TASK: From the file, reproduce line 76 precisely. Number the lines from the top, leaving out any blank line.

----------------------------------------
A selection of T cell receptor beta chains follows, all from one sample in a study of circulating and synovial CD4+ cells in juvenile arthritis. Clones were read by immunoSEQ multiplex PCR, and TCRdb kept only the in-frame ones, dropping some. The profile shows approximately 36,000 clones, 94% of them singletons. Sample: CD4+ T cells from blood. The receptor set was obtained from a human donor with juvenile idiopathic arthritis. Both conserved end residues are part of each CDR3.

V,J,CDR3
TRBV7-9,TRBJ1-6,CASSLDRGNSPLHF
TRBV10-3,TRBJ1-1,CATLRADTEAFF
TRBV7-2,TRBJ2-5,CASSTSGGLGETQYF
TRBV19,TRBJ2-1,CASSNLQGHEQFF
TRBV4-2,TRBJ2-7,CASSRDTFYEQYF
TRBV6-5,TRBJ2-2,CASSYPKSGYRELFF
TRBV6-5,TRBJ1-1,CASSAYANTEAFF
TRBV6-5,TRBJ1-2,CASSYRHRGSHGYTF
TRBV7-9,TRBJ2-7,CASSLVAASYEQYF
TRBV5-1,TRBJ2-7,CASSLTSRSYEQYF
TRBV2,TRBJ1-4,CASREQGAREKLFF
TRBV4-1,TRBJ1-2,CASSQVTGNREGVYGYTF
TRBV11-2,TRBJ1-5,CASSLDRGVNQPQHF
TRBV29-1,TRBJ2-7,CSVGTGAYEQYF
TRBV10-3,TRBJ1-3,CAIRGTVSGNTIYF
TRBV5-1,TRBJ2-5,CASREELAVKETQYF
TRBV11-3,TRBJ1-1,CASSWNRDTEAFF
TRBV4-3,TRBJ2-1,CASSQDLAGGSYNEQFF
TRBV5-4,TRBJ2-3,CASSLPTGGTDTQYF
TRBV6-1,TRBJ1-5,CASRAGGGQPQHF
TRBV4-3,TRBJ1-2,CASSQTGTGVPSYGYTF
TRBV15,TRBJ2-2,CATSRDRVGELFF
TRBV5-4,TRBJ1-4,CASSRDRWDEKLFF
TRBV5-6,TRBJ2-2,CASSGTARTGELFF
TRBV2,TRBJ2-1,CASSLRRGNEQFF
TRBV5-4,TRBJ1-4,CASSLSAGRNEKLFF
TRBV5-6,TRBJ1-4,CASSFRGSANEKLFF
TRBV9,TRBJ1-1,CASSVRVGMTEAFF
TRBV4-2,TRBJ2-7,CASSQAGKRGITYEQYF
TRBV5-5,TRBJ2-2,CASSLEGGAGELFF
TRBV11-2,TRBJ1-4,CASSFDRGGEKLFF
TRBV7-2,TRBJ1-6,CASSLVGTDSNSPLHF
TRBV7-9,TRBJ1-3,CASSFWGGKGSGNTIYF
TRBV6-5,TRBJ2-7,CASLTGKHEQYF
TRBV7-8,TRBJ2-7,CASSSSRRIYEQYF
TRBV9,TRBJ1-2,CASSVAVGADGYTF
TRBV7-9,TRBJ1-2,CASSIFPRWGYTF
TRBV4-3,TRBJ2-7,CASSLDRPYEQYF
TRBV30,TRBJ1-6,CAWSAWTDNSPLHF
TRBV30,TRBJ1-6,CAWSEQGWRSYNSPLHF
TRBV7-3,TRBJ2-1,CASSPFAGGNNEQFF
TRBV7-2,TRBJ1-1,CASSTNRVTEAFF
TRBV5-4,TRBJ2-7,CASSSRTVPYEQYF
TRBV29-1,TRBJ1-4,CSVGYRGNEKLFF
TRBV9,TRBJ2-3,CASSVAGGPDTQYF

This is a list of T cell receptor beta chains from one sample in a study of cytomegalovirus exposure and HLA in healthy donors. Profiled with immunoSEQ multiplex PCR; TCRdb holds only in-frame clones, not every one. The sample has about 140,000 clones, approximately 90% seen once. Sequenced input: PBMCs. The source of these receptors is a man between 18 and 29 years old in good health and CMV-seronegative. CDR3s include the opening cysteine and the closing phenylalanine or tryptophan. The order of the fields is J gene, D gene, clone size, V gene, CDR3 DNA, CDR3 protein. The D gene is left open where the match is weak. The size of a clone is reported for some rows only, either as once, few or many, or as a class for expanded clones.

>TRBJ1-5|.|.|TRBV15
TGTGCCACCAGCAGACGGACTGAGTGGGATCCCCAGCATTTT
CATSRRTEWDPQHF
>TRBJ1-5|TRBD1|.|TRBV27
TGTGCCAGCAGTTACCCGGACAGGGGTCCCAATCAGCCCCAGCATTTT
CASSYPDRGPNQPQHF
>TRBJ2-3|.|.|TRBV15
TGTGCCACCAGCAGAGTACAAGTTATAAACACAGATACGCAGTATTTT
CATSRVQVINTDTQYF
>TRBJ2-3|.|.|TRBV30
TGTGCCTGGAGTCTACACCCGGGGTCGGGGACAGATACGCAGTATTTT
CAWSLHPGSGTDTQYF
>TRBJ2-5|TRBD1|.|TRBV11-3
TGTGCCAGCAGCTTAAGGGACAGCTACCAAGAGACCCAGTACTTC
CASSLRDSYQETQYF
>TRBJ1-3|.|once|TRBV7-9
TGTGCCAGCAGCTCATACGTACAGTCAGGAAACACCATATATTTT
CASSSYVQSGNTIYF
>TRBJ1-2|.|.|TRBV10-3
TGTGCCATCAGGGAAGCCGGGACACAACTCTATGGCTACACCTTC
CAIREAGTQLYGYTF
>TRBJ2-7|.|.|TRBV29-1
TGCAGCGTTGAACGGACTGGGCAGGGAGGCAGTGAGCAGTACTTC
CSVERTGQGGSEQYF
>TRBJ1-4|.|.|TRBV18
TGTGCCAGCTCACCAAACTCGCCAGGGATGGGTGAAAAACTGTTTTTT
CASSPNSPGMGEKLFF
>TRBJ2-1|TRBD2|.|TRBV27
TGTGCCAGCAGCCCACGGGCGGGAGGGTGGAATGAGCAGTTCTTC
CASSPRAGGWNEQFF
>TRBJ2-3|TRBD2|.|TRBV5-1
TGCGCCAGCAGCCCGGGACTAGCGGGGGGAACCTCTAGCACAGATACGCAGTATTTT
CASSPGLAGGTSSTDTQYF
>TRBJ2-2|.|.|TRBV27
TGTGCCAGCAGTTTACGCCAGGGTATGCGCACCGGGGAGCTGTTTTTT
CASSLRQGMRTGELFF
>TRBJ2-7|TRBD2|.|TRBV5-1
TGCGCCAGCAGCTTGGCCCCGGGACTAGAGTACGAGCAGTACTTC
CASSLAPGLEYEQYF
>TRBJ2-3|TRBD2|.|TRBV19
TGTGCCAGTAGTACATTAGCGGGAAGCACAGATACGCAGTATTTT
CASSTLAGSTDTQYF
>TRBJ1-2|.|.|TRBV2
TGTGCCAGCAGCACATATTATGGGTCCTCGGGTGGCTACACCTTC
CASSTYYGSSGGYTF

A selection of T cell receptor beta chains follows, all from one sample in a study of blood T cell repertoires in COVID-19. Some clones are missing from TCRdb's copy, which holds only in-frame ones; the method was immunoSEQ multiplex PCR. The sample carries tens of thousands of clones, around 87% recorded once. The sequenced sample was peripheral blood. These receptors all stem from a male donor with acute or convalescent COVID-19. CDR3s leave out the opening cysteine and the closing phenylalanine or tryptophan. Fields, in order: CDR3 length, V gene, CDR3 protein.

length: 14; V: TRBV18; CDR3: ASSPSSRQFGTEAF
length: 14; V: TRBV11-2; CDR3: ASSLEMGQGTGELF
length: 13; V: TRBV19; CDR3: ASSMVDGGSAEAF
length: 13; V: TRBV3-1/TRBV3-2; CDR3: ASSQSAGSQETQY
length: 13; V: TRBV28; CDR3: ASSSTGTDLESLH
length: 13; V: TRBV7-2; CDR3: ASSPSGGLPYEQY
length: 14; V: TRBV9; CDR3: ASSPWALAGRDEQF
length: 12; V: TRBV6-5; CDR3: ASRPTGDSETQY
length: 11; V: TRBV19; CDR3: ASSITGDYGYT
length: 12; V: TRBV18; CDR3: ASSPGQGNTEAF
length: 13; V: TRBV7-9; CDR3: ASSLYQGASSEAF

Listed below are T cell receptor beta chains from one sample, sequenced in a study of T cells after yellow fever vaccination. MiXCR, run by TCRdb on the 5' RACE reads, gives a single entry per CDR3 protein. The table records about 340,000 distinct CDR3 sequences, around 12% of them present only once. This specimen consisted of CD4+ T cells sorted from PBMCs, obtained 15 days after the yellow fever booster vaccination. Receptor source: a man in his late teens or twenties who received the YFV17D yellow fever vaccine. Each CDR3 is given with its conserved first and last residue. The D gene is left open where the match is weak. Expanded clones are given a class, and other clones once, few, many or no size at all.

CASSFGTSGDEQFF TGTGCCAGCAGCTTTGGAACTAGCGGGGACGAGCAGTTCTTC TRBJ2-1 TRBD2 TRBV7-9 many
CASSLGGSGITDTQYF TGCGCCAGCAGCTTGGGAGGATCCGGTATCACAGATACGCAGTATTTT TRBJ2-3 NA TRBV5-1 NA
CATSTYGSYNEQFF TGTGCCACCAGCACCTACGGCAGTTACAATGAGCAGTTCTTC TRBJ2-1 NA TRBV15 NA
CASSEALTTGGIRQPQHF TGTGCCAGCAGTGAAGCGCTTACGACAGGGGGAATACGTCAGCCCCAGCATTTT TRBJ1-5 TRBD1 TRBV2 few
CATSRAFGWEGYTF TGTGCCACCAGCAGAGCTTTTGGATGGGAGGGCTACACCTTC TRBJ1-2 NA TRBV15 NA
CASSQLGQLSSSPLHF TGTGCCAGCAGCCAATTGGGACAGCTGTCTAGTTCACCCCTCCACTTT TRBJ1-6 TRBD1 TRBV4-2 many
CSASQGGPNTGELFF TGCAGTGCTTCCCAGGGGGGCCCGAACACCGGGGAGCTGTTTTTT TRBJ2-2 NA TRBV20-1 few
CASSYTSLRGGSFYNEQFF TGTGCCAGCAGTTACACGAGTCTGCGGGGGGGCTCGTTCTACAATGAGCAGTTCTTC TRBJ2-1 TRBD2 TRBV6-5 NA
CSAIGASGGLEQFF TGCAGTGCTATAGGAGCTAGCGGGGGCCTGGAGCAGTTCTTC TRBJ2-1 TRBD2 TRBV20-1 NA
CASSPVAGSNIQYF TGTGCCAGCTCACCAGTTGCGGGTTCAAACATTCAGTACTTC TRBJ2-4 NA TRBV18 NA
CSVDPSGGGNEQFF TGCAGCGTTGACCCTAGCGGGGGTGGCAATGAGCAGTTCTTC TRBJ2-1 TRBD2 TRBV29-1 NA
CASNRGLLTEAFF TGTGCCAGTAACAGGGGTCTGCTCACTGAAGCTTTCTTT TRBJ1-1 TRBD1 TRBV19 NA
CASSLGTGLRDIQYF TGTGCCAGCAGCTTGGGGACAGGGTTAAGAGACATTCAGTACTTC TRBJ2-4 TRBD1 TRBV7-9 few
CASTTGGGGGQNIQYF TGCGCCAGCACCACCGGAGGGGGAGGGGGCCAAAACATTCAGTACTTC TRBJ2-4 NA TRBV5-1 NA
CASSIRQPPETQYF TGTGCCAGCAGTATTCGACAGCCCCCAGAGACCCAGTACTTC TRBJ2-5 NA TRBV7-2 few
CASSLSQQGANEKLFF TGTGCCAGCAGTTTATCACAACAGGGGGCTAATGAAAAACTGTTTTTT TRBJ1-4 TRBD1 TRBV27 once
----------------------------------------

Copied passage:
>TRBJ2-1|TRBD2|.|TRBV27